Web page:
In 2009, I was away from DC for a total of 17 weeks. I pulled this off by working remotely when possible and squeezing the theoretical maximum utility out of my vacation days. Each biweek required accounting for 80 hours of work, so working 60 hours one week meant taking the second week off required only 20 hours of leave. I worked like a madman, emptied my leave account, and saw the world.
In March of 2010, however, I accepted an offer to attend law school part-time for four years in DC. A month later, I agreed to move in with Jess, my then-girlfriend, while we were both traveling in Spain. I knew that my life would soon look unrecognizable, and had committed to a path largely centered in DC. I chose this path deliberately and after careful thought, but the anticipated stability was a source of consternation for a lifelong traveler.
In an attempt to make the most of my dwindling pre-law school freedom, I flew to Sweden in May of 2010 to meet up with my friend Dave, who was working on a clean energy project. It was a reunion for two travelers who had spent two months together backpacking through India as part of Dave’s around-the-world-in-9-months trip. We ate and drank our way through Stockholm, explored the countryside, and hiked to wave farms hiding near the coast.
The night before our big drive over and through the fjords to Bergen in Norway, we stayed at a hostel in Gothenburg, on the west coast of Sweden. Dave bought a bottle of aquavit and a deck of cards, and soon we made friends around a table in the main common area.
One traveler stood out. An American. A bit older and calmer than the others. Thin, with long hair and a steady gaze. He was in Gothenburg to wait for a friend so they could travel north and see the northern lights. He told remarkable stories. How he had sailed around the world. How he was preparing to motorcycle across Africa. We played cards and drank aquavit for hours.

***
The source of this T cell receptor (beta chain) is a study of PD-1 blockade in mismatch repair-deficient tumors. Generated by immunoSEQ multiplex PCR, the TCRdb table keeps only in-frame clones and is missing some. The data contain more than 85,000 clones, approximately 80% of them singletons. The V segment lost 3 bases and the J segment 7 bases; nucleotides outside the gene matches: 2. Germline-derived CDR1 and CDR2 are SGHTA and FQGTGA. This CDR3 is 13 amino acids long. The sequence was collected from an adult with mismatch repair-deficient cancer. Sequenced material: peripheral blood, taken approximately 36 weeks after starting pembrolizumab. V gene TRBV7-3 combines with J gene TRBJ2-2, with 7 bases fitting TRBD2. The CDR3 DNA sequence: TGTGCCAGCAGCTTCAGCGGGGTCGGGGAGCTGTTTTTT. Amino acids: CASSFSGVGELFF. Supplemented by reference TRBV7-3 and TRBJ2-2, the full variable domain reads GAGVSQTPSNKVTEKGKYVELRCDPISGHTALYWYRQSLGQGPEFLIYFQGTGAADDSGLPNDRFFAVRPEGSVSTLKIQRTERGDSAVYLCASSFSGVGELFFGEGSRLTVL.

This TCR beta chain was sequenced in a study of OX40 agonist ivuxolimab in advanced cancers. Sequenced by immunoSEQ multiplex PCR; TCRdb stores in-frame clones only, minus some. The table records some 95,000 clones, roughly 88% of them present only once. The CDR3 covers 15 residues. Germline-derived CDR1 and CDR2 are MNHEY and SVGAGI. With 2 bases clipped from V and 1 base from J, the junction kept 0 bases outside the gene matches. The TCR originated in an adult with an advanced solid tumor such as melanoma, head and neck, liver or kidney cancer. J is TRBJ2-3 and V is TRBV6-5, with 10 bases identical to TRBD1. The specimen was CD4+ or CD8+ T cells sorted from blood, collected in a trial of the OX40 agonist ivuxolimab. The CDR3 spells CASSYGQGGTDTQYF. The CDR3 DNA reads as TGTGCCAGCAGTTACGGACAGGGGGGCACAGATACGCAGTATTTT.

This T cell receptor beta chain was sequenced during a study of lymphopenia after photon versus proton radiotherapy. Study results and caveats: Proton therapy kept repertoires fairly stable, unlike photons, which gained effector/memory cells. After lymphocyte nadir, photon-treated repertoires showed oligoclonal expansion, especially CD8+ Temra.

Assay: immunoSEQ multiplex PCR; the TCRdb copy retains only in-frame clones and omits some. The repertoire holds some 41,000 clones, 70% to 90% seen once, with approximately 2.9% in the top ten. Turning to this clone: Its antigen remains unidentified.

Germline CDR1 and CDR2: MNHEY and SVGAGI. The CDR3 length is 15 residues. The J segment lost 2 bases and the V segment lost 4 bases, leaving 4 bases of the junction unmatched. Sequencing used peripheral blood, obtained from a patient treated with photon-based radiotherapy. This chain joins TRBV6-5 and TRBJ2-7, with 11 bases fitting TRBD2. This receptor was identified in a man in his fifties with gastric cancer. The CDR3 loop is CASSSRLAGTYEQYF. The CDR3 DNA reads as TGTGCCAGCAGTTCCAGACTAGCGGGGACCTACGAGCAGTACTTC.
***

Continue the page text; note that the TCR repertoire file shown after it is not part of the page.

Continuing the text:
Somewhere in the late 1990s or early 2000s, during the dot-com boom, the technology company he founded was acquired and paid him out handsomely. He packed his bags and had been traveling ever since. He learned to sail, to repair a motorcycle, and to speak multiple languages, and had acquired a lifetime’s worth of stories. We were mesmerized.
He did not gloat. He was not proud. If anything, he seemed resigned. As if this whole thing was his second choice. As if he had seen something better and it had passed him by. This was just his path. He talked of the future as an unstructured expanse to be filled with the next grand adventure as I might talk of having to find a new apartment. He talked of loneliness. Of meeting his friends from back home and their wives and children. Of having no home, no plan, and a rotating cast of acquaintances who floated in and out of his life. He laughed when someone suggested that he was “drowning on freedom” but said nothing in response.
The next day Dave and I drove north along the coast into the forests, up into the hills, through the valleys, up higher and higher until we dove into the fjords, cutting through tunnels and over bridges. We stopped to look at waterfalls and eat hot dogs from Norwegian gas stations. After a foggy day in Bergen, we drove back along a different route and Dave dropped me off in Oslo to fly home.